Speaking on NBC's "The Today Show" right after his Democratic opponent, U.S. Rep. Joe Sestak, of Delaware County, Toomey repeated his bland debate talking points that he is happy to have endorsements from Republicans, Democrats and independents.
While trying to tie Sestak to U.S. House Speaker Nancy Pelosi, Toomey also complained that Sestak was linking him to Palin.
"Joe Sestak can't defend his own record so he wants to run against somebody else," Toomey said. "He's not going to be able to get away with that."
The Palin endorsement started strange and just kept getting weirder. She took to Twitter Tuesday to tell her legion of followers to back the Republican candidate in Pennsylvania.
Minor hiccup: Palin incorrectly named John Raese as the candidate. Raese is the Republican running for the Senate in West Virginia against Democratic Gov. Joe Manchin.
Not to worry. Palin deleted her erroneous endorsement and put up a revised version, then went on Facebook to endorse Toomey and Raese and a bunch of other conservative candidates.
A Quinnipiac University poll released yesterday called the Senate race a "statistical dead heat" with Toomey leading Sestak, 48 to 46 percent among likely voters.
Pints, politics, & familiar faces
PhillyClout spotted a familiar face this week in a political crowd at a local watering hole.
There was former Philadelphia Police Commissioner John Timoney, who left the top police job in Miami late last year, sitting with pals at the Irish Pub. He was waiting for an appearance by state Attorney General Tom Corbett, the Republican nominee for governor, who was campaigning with New Jersey Gov. Chris Christie.
We wondered if a Pennsylvania State Police job or some other post in a potential Corbett administration was in the future for Timoney, who is teaching this semester at Harvard University.
Timoney laughed off our suggestion that he would look good in a Smokey the Bear hat. We last ran into Timoney at a breakfast for Vice President Joe Biden in November, amid rumors he was up for a big-time federal job.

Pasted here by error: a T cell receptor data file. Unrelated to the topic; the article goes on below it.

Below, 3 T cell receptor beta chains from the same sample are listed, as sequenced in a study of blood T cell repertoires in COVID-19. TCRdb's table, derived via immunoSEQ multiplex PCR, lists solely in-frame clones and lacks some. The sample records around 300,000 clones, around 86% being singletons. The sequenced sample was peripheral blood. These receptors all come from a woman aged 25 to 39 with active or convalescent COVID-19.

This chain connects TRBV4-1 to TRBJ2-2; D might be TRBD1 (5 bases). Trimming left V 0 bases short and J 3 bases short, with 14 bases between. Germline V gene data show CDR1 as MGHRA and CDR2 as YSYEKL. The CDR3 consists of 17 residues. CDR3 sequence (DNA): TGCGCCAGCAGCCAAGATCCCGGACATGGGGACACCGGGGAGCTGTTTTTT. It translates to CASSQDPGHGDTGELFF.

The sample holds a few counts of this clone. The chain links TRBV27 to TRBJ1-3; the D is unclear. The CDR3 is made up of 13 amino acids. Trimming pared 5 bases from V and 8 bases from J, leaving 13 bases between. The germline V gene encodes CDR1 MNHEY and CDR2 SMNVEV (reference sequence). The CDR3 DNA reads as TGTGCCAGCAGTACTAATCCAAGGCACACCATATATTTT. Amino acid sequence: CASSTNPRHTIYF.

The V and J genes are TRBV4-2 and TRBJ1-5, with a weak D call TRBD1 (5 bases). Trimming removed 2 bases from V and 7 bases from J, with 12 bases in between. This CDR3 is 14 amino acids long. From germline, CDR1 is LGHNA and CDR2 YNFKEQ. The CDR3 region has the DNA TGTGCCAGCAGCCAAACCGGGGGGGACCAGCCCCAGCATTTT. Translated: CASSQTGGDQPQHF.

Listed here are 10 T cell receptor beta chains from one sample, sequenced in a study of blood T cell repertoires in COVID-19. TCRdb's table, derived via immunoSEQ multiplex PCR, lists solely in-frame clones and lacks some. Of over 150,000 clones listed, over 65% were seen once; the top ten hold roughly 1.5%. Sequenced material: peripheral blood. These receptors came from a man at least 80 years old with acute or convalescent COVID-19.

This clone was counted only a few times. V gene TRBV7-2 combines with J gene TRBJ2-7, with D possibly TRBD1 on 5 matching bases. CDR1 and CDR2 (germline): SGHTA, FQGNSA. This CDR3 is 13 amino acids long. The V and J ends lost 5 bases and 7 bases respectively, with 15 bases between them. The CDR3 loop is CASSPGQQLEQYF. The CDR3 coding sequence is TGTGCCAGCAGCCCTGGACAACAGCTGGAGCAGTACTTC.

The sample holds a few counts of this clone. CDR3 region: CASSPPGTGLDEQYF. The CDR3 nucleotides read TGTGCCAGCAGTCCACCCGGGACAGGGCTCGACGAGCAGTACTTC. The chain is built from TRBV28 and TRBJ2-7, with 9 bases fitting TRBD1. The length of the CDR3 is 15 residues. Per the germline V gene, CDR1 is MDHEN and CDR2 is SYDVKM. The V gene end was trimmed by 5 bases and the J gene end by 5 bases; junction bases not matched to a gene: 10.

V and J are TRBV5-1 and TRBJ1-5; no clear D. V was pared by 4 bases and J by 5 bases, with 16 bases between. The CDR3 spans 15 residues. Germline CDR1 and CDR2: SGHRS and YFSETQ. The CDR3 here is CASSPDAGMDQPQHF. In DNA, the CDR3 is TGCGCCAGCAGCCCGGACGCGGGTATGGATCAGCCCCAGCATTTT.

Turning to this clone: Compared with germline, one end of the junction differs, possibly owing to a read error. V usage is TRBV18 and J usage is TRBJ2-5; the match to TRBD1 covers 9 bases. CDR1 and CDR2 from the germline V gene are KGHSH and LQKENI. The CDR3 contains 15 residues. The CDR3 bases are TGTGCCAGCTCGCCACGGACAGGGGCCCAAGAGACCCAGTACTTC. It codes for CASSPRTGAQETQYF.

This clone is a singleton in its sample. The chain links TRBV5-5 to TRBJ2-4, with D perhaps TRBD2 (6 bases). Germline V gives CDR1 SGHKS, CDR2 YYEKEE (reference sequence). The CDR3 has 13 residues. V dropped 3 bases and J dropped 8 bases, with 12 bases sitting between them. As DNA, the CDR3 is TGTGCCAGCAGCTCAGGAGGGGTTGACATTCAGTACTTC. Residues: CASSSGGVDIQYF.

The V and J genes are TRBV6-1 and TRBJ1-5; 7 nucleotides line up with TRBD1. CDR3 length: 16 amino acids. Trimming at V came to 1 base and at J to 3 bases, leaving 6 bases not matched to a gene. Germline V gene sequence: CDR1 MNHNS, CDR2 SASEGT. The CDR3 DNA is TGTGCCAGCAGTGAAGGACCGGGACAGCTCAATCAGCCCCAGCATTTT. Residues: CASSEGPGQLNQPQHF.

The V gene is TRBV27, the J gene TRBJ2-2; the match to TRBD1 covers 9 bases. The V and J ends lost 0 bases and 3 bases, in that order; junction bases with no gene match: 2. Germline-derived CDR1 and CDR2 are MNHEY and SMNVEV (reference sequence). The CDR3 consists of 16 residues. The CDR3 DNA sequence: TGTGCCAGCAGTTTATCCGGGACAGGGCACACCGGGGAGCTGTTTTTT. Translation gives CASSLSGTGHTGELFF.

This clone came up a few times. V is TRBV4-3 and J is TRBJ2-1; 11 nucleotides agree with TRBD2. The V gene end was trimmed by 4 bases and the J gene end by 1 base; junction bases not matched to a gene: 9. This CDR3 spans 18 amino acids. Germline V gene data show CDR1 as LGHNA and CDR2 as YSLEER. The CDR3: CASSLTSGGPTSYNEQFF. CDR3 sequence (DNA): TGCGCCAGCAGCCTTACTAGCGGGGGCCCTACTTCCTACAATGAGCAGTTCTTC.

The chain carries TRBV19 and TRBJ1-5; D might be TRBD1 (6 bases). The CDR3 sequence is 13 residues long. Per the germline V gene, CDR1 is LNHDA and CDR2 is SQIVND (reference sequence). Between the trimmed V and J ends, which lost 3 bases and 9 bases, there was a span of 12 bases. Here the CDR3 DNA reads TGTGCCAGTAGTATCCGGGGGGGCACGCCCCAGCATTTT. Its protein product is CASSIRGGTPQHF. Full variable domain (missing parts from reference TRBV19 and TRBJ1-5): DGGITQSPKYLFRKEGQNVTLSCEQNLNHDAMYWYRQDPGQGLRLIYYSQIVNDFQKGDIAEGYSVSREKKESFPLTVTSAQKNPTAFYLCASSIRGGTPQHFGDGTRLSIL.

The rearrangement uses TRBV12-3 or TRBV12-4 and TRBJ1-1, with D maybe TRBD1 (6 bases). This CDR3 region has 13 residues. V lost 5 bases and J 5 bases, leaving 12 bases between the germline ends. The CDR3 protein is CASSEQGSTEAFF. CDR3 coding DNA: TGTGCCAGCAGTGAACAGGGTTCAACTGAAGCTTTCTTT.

Timoney called us conspiracy theorists. We plead guilty.
So what's next for Timoney?
"That's the best question," he replied. "The answer is I don't know. I will grow up in January and make a decision."
That's the same month the next governor of Pennsylvania takes office. So we asked Corbett, who served with Timoney on the Pennsylvania Commission on Crime and Delinquency during Gov. Tom Ridge's administration, if the former commissioner might find a role in his administration if he wins the Nov. 2 general election.
"I think he'd be somebody to talk to," Corbett told us.
Rubin, not Saidel, vs. O'Neill?
It looks as if Councilman Brian O'Neill may have to defend his seat against a Democratic challenge next year.
Bill Rubin, who works for the City Commissioners and serves as vice chairman of the Pension Board, is seriously considering a run for Council's 10th District in Northeast Philadelphia, PhillyClout had heard.
O'Neill, a Republican, has held the seat for 30 years.
A "Draft Bill Rubin" Facebook page is already up, declaring: "Time for change in the Northeast. Let's get one of our own to represent our true interests."
Rubin declined to comment.
Not that long ago, Democrats were encouraging former City Controller Jonathan Saidel - who lost a bid for lieutenant governor earlier this year - to run in the 10th. But Saidel said it was unlikely he'd get into the race.
"I would be extremely surprised if I ran. I would be very surprised if you saw my name on a ballot in 2011," said Saidel, who didn't rule out a mayoral run in 2015.
O'Neill said he was aware that Rubin might run. He said he plans to run for re-election and is focused on his own campaign.
"There's a lot of rancor out there. I don't believe I'm part of that rancor. I don't believe that I've participated in that at all."
- Tom Corbett, Republican gubernatorial candidate, when asked in a debate this week if he is partly to blame for voters' feeling alienated in the political process.
Staff writer Catherine Lucey contributed to this report.
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